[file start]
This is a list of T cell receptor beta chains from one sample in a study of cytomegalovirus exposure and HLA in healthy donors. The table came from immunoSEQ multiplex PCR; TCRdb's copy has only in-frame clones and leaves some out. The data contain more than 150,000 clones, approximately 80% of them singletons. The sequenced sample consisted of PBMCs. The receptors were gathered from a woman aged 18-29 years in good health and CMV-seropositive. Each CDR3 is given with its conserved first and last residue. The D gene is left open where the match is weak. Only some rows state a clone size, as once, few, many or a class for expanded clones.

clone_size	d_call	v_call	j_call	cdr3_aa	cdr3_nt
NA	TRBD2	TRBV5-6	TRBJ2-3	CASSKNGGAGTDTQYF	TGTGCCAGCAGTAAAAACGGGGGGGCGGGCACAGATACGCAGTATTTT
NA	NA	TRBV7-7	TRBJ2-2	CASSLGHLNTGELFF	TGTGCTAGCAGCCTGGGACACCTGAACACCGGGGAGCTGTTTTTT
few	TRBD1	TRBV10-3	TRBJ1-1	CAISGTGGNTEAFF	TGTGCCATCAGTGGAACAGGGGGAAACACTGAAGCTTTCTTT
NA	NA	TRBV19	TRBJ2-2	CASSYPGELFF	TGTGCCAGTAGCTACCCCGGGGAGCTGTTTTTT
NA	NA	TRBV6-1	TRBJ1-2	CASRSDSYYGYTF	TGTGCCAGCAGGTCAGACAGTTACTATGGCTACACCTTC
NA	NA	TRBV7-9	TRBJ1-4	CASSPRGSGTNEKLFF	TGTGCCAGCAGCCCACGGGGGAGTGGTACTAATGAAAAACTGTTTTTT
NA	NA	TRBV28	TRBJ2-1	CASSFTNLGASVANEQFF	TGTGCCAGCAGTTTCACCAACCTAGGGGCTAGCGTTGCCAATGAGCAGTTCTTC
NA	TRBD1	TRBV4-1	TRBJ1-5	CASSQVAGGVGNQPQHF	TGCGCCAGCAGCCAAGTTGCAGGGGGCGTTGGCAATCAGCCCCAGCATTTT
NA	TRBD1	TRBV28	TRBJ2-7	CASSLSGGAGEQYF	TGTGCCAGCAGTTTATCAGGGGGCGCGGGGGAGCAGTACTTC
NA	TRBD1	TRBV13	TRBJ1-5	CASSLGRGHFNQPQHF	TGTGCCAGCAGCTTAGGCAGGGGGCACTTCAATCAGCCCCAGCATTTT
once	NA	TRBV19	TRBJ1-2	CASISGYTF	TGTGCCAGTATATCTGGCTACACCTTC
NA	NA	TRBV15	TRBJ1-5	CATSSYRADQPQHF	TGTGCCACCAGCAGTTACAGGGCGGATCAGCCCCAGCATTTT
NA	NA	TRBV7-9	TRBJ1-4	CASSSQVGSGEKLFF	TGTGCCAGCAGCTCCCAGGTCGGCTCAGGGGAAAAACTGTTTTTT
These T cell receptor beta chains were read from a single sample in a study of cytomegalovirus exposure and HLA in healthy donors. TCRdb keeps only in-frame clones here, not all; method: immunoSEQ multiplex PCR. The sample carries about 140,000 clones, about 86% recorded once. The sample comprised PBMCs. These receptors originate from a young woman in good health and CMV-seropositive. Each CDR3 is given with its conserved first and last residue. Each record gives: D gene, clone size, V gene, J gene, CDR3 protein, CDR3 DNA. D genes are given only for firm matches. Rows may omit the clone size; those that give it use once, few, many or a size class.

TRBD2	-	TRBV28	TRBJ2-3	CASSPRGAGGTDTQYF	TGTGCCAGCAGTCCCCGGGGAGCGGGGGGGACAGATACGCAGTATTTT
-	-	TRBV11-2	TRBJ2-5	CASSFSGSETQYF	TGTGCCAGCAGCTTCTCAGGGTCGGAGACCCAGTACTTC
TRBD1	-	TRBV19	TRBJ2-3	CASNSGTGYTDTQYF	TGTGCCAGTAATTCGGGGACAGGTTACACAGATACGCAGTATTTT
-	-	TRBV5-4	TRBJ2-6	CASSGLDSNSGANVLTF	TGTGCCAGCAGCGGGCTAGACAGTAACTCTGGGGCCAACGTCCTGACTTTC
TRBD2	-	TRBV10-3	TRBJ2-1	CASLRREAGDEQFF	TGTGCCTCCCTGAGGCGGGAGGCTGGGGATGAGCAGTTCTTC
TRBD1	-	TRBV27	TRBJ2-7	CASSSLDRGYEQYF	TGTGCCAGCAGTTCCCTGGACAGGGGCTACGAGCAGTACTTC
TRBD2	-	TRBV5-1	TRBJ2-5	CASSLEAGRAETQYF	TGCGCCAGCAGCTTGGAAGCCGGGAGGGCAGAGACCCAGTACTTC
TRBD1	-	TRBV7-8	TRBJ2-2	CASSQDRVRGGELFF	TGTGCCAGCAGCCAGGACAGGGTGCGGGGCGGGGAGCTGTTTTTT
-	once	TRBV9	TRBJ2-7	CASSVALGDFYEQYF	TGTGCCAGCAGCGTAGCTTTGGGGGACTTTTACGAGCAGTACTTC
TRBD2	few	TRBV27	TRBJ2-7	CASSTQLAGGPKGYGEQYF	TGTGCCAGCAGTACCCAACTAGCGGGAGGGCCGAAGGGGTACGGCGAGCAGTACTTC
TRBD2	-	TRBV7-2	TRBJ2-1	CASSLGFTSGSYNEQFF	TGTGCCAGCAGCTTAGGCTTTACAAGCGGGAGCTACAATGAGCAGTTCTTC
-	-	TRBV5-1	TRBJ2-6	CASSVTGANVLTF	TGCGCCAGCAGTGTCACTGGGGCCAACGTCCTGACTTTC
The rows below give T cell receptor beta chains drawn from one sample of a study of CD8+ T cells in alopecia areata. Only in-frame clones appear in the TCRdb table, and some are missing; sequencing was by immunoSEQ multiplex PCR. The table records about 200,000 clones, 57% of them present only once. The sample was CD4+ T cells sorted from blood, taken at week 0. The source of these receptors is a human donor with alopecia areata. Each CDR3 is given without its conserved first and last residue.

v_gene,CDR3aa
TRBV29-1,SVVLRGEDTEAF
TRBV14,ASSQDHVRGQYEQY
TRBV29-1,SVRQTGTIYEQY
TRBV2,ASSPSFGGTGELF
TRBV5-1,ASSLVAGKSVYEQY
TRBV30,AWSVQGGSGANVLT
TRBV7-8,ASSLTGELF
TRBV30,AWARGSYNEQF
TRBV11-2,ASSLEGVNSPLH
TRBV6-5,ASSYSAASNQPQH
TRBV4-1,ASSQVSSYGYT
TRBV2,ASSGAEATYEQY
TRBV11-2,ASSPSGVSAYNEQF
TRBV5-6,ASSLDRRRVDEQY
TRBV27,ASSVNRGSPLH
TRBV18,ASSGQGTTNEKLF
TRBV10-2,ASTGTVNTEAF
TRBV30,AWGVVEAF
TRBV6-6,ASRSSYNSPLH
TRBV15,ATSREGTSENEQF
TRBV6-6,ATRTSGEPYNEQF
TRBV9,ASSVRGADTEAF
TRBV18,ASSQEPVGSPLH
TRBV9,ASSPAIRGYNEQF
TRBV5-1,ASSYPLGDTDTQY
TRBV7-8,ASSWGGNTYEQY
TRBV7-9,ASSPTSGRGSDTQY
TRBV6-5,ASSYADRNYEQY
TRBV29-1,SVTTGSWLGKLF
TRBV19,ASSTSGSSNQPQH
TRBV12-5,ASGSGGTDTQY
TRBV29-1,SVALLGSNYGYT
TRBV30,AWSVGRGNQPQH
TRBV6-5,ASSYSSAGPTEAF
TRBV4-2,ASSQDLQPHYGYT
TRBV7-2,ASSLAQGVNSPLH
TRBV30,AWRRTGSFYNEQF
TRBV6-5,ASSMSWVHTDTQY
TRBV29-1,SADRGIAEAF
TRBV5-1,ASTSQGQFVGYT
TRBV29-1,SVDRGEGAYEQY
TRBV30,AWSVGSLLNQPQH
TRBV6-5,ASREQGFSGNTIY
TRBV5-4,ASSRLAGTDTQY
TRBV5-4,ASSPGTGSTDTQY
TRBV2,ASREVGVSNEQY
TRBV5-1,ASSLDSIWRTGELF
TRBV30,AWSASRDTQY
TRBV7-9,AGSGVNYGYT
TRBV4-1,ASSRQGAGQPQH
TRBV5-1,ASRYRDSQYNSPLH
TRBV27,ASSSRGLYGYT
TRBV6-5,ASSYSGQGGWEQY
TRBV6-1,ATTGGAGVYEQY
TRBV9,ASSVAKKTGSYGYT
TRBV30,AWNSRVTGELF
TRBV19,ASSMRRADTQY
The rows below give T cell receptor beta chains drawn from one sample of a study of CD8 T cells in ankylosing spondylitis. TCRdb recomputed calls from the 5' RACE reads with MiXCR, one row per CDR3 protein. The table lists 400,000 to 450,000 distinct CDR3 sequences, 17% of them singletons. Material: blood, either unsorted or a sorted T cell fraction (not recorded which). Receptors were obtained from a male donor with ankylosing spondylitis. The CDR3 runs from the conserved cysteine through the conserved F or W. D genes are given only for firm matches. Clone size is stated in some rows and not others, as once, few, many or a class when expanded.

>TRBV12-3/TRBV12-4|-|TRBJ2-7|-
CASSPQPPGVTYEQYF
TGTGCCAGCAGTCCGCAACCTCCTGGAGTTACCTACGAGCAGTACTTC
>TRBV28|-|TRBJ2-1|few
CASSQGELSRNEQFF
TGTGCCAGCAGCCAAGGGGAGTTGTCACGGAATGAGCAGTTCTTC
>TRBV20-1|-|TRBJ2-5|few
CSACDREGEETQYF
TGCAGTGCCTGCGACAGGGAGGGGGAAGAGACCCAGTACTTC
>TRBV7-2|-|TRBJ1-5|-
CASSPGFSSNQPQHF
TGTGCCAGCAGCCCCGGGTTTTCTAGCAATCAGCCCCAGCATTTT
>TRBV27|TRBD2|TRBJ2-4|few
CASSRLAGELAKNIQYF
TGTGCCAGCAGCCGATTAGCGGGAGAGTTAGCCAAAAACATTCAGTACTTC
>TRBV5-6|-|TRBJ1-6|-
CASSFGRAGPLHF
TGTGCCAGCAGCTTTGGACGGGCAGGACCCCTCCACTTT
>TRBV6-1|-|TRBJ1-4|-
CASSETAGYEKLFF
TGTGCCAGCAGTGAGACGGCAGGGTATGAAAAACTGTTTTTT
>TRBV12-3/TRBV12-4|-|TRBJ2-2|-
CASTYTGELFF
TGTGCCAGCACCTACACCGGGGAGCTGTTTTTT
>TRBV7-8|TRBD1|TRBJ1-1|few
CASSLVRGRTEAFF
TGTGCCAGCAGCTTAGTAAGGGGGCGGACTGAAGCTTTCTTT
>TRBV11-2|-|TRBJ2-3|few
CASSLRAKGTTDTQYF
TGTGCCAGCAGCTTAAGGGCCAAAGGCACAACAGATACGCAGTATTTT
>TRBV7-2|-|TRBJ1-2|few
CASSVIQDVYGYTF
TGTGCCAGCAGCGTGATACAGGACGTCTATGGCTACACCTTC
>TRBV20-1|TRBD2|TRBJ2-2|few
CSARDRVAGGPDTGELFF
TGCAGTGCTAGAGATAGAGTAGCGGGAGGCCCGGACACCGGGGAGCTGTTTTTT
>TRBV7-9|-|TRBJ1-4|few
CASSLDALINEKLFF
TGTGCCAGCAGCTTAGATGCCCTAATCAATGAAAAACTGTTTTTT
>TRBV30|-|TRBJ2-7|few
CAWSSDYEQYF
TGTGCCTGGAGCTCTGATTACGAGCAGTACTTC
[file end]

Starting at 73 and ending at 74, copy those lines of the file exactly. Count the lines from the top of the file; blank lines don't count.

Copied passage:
TRBV6-5,ASREQGFSGNTIY
TRBV5-4,ASSRLAGTDTQY